But their division also affects the candidacies, since they can’t manage to construct a candidate like Cardoso or Collor. They’re testing public opinion, presenting João Doria (Mayor of Sao Paulo) or Luciano Hulk. But polls show they would deepen the political crisis.
Q: In this context, what can workers and people’s organizations do?
A: We, at the Brazil People’s Front, made up of over 80 people’s movements and political organizations, are debating since last year that the best interest of the working class is in a packet of measures that complement each other.
First of all, to take the putschists down and suspend every legislative measure they’ve taken against the people. Then, having a transition government that calls presidential elections in October 2017 and discussing an immediate political reform that guarantees the will of the people is respected, and voting for a new Congress.
Another item is for the new government to convene an Exclusive Constituent Assembly to build a new “Emergency Plan for the People,” which includes over 70 emergency measures that the transition government and the new government will have to implement. We believe this would take the country out of economic, social and political crisis.
During the electoral campaign we need to discuss a new model for Brazil, which takes into account the need for structural reforms in the mid-to-long-term, such as reform of taxes, media, the agrarian sector and the Judiciary Power itself. But for this to be possible, the masses need to take to the streets urgently. The strength of the people is exercised there, in mobilizations, occupations and pressure.
I believe over the next few days there’ll be plenary sessions to discuss specific dates for mobilizations. We believe next week is decisive. We need to camp outside the Supreme Federal Court to ensure the putschists resign and the corrupt officials denounced by Joesley Batista go to prison. We need to mobilize in all capitals and big cities next Sunday May 21. We need to transform May 24 into a nation-wide mobilization, occupy Legislative Assemblies, routes, everything. The people need to lead and put pressure to achieve the changes we need.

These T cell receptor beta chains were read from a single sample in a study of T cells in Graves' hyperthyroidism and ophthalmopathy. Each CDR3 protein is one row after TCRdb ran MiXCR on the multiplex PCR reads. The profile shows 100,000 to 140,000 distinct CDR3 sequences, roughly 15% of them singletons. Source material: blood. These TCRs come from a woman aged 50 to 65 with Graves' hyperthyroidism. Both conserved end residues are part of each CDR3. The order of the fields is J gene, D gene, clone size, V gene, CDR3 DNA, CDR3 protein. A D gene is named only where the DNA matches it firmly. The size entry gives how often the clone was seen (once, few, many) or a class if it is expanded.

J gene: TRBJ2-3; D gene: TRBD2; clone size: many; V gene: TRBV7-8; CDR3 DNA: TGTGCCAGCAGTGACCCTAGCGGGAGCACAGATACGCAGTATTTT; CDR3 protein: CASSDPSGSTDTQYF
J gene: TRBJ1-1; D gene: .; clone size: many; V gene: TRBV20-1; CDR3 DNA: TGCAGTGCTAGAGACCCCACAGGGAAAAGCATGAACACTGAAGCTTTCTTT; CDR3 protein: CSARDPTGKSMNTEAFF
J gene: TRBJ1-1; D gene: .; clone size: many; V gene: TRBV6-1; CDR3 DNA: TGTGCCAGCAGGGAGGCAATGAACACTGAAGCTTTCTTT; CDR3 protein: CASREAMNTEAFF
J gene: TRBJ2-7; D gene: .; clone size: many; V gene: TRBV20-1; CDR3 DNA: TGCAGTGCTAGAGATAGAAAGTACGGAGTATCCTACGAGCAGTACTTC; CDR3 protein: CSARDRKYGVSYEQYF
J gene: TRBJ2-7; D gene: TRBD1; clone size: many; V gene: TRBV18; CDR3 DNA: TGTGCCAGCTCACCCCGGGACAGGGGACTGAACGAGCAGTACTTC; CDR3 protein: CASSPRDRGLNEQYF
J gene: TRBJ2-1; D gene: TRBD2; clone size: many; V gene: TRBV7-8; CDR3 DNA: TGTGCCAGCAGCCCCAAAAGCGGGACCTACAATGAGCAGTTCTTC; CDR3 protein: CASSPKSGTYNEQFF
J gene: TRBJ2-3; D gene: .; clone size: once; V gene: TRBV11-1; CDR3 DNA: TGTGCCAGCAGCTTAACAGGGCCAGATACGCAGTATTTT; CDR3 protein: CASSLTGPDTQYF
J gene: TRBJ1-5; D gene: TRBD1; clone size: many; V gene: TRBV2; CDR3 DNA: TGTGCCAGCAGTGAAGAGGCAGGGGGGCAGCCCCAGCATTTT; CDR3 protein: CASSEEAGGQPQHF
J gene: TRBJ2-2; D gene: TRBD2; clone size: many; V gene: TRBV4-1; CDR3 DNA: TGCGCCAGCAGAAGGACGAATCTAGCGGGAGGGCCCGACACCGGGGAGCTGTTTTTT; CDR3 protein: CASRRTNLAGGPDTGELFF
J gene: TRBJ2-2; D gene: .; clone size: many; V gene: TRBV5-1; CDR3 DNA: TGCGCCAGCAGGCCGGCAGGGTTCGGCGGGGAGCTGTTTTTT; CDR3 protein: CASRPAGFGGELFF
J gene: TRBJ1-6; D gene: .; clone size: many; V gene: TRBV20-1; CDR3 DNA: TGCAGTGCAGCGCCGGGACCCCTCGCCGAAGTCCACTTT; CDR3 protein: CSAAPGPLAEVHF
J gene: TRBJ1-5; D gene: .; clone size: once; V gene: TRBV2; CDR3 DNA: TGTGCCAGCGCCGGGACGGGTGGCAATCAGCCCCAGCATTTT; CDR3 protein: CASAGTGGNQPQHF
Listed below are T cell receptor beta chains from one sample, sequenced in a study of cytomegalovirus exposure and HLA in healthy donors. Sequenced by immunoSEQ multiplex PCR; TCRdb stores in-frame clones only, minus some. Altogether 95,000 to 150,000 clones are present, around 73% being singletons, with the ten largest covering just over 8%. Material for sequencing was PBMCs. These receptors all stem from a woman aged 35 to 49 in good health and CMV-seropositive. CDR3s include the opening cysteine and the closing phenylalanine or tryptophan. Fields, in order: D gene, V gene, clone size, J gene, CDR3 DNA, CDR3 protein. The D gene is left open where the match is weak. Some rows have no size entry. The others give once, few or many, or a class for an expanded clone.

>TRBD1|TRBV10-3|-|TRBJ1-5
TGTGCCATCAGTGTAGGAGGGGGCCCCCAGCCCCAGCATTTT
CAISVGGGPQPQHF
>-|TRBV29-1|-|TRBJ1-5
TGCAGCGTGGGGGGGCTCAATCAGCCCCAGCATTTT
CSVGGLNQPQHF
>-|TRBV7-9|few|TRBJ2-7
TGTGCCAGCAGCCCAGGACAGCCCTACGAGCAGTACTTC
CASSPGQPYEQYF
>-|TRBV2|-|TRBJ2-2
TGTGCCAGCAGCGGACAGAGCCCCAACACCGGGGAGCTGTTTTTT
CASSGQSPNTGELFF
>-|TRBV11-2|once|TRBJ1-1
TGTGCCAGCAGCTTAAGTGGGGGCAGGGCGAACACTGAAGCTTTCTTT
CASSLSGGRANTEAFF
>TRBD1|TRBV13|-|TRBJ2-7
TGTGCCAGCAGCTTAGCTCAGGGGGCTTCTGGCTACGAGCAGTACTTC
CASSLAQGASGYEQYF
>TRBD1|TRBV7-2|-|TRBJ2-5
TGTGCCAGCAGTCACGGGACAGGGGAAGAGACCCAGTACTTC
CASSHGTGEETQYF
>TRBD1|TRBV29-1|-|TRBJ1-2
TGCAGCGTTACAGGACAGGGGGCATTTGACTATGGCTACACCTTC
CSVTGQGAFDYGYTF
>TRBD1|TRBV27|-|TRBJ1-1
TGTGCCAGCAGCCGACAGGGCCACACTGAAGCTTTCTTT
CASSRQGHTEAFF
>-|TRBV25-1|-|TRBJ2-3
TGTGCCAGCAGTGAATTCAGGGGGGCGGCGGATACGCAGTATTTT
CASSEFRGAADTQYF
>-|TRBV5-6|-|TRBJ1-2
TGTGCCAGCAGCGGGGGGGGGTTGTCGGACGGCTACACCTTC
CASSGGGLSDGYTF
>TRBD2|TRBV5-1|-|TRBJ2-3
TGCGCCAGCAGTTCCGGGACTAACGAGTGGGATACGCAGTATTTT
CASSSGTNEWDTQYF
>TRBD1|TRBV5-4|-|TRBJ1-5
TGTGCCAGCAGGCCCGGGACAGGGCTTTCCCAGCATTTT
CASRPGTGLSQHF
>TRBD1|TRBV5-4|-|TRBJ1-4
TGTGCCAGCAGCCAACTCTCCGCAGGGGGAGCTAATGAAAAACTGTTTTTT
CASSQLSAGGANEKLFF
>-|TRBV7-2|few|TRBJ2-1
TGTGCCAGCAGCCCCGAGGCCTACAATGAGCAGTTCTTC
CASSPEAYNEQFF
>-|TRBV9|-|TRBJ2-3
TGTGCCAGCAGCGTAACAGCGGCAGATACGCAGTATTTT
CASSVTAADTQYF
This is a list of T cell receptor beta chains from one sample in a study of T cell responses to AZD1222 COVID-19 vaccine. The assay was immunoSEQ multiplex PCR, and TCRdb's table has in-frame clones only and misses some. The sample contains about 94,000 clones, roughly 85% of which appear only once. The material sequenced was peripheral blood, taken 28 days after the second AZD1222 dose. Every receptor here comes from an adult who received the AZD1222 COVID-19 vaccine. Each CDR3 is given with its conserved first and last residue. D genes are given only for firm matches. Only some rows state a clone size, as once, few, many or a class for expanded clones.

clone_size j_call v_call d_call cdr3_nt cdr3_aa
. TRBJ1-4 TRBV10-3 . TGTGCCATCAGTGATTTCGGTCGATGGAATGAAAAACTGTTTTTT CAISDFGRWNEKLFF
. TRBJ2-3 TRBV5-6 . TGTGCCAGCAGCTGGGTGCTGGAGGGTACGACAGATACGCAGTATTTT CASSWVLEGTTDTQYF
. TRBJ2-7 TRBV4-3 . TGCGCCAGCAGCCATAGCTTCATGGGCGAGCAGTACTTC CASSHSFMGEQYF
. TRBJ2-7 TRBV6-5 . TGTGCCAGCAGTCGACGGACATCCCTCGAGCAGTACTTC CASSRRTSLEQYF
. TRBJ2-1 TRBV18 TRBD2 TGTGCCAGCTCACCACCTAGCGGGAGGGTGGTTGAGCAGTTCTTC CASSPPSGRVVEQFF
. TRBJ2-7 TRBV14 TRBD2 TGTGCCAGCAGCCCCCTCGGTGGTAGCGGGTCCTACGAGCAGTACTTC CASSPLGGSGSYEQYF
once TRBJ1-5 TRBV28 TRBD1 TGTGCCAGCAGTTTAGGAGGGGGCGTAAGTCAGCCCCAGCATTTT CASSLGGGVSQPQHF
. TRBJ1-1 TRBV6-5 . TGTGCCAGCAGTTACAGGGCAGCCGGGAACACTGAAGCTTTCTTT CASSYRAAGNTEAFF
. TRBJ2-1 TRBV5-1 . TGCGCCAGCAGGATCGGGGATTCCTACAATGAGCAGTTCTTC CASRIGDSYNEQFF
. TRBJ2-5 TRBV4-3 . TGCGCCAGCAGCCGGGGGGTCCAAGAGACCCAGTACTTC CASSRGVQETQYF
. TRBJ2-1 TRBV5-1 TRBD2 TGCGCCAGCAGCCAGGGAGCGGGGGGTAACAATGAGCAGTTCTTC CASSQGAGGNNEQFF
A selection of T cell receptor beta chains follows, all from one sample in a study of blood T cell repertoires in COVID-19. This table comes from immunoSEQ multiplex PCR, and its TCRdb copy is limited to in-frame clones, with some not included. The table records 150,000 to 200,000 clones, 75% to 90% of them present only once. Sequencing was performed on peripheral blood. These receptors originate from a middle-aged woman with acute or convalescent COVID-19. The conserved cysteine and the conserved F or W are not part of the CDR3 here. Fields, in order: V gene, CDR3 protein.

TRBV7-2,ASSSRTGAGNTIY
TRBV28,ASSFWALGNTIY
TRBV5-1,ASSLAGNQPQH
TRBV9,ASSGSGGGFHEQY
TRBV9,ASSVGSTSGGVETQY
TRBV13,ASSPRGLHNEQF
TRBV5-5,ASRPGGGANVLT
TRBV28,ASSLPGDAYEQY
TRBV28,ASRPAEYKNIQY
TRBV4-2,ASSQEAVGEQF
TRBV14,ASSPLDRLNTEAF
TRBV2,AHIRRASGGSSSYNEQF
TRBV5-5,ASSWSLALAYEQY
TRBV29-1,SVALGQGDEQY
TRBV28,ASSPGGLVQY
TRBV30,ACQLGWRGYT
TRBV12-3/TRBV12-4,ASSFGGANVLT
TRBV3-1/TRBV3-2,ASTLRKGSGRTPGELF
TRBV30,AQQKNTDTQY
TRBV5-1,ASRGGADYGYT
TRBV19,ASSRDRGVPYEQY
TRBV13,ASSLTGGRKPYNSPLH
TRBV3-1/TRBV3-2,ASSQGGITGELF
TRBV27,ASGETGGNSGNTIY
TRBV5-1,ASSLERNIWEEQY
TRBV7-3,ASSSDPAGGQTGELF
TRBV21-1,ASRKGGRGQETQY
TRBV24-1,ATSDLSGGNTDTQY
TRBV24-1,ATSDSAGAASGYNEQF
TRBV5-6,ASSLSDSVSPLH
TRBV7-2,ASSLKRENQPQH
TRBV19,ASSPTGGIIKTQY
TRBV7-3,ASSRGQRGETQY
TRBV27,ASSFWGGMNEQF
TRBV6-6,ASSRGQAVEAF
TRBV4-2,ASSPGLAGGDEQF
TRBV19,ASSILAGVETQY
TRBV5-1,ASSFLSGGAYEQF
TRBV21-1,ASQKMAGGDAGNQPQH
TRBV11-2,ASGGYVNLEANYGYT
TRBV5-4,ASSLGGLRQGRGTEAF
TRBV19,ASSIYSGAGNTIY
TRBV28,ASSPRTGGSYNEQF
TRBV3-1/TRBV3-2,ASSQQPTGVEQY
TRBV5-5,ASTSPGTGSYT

Q: Can direct elections benefit the country? How? Who would the candidates be?
A: Of course, direct elections for President and for a new Congress are indispensable for democracy and to get the country out of the political crisis. Only through the ballot box can we attain a government that represents the majority and has the legitimacy to make changes for the people that also allow us to leave the economic crisis behind. Because the economic crisis is the foundation of the social and political crisis. The candidate of the working class is Lula da Silva, who represents the majority of the Brazilian people, can commit to a project of change and support our emergency plan.
There will probably be other candidates, like Bolsonaro, who represents the far-right, and Marina Silva, who tries to attract a centrist electorate, but her real voter base is only the Assemblies of God Church. Doria is a cheap playboy. And the Globo network hasn’t had time to create an alternative, like Collor was in 1989.
Q: What’s the way to prevent the backlash of the putschist agenda?
A: To mobilize, fight, and not leave the streets. We need to work in the upcoming days on the possibility of a general strike with indefinite durations. All our militants need to be on alert, since the next few days will be decisive to define Brazil’s destiny. The strength of the working class is only expressed on the streets.